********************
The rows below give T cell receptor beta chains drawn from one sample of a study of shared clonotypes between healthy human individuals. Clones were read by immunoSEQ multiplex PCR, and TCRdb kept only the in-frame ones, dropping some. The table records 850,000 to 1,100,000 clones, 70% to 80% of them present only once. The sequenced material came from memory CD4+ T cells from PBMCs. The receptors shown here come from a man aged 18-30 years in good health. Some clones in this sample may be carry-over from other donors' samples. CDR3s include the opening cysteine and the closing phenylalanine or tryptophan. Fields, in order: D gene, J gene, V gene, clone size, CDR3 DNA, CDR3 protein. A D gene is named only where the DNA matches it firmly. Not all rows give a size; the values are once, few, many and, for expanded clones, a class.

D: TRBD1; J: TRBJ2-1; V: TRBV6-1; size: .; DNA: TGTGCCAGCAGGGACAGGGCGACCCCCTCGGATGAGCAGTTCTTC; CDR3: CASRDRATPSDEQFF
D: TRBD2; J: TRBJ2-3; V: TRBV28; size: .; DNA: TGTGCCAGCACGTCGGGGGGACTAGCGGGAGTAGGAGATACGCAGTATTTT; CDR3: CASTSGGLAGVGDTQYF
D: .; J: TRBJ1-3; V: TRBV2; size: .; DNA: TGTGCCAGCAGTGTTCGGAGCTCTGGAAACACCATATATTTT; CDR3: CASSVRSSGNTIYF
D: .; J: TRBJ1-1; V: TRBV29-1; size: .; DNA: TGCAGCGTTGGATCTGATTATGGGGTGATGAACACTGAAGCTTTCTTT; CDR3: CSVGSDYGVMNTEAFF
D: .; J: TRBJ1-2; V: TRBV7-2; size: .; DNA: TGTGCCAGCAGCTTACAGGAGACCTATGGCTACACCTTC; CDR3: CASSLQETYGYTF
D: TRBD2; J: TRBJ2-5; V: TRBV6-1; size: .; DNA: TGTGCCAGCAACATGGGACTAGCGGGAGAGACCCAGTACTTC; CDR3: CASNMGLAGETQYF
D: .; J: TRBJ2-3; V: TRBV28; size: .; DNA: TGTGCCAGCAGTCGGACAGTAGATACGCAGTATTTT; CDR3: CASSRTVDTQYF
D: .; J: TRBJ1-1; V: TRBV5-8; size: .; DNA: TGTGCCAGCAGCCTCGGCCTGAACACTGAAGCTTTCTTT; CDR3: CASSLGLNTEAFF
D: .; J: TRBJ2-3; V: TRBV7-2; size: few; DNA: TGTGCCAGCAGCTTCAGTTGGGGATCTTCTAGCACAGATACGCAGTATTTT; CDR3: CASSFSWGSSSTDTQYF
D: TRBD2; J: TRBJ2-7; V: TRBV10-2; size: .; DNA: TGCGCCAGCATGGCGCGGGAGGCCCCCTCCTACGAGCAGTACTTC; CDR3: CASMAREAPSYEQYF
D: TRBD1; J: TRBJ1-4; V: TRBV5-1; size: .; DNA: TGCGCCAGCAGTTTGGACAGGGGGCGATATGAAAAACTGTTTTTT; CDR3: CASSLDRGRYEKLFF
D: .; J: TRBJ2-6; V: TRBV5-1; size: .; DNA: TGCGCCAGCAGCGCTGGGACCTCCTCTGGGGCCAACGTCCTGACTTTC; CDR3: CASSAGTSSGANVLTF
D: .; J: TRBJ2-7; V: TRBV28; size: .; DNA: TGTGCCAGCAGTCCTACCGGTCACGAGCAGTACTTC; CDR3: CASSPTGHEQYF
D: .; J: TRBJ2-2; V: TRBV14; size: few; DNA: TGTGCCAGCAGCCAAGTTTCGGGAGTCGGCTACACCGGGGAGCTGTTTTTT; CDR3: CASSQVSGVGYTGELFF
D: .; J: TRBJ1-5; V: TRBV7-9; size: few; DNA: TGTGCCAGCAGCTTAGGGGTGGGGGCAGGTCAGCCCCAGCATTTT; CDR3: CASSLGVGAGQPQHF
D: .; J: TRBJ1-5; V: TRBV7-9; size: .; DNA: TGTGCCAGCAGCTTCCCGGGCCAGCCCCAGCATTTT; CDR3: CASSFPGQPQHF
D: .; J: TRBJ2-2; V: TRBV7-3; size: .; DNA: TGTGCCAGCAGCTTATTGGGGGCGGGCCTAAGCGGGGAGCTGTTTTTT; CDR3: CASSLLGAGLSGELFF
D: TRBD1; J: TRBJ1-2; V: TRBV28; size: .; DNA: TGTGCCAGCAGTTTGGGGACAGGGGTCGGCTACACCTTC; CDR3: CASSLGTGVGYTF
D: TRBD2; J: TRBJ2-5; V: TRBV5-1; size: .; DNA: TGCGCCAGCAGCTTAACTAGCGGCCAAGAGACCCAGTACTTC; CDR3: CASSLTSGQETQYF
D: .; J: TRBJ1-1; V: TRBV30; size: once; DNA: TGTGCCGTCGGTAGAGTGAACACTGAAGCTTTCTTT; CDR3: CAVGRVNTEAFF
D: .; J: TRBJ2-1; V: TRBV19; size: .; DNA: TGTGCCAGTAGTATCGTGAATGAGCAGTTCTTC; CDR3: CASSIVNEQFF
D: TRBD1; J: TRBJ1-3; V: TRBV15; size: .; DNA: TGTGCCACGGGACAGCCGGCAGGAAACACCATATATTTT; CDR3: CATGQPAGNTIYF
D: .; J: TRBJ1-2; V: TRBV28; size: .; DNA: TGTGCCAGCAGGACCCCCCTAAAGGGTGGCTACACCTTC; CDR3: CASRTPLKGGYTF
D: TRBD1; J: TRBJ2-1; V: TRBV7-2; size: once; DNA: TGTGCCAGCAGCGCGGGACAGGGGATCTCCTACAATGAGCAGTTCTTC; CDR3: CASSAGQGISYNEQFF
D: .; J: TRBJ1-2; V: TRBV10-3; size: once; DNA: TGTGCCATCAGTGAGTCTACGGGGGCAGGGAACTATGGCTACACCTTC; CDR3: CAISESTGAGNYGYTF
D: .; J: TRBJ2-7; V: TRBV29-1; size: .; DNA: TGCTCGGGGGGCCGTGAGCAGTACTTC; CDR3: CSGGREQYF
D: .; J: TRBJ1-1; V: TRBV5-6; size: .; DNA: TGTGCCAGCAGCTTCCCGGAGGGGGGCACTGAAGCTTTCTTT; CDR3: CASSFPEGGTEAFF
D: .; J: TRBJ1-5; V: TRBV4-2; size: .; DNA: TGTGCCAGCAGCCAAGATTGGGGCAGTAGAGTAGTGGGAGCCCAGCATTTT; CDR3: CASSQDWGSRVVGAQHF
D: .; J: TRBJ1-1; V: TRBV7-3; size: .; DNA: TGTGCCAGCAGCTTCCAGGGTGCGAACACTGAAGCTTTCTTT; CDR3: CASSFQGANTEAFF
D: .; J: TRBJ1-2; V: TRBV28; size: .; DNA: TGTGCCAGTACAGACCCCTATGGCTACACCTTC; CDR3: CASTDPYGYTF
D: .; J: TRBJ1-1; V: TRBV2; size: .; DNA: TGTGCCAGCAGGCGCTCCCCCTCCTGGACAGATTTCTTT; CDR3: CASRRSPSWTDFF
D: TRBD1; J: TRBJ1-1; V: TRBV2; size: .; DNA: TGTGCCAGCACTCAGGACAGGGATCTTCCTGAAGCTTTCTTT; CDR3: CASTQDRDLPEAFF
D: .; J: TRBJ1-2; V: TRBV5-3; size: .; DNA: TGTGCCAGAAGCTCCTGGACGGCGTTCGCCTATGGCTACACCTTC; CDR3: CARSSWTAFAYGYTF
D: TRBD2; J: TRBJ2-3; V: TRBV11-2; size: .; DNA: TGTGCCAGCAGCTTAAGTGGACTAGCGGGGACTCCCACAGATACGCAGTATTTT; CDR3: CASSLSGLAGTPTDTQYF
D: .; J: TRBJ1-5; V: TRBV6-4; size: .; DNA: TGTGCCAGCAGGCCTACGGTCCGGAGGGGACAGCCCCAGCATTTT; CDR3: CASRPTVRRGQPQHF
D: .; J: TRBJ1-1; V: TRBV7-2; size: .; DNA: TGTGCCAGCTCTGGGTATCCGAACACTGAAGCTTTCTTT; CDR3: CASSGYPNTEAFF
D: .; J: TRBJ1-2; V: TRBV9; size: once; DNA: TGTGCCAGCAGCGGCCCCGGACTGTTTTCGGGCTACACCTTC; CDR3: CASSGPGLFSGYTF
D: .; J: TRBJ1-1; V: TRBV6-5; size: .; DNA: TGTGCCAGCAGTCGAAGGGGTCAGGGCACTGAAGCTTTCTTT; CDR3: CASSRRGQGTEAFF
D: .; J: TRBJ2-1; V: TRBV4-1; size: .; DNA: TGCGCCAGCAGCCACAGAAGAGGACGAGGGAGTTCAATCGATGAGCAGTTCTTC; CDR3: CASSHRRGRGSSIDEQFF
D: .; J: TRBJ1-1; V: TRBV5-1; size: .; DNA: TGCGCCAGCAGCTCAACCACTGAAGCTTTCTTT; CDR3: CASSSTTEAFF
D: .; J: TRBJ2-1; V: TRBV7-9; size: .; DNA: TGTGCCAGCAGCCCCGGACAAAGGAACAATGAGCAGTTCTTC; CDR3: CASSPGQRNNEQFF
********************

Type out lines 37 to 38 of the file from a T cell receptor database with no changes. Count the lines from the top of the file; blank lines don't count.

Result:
D: .; J: TRBJ1-1; V: TRBV7-2; size: .; DNA: TGTGCCAGCTCTGGGTATCCGAACACTGAAGCTTTCTTT; CDR3: CASSGYPNTEAFF
D: .; J: TRBJ1-2; V: TRBV9; size: once; DNA: TGTGCCAGCAGCGGCCCCGGACTGTTTTCGGGCTACACCTTC; CDR3: CASSGPGLFSGYTF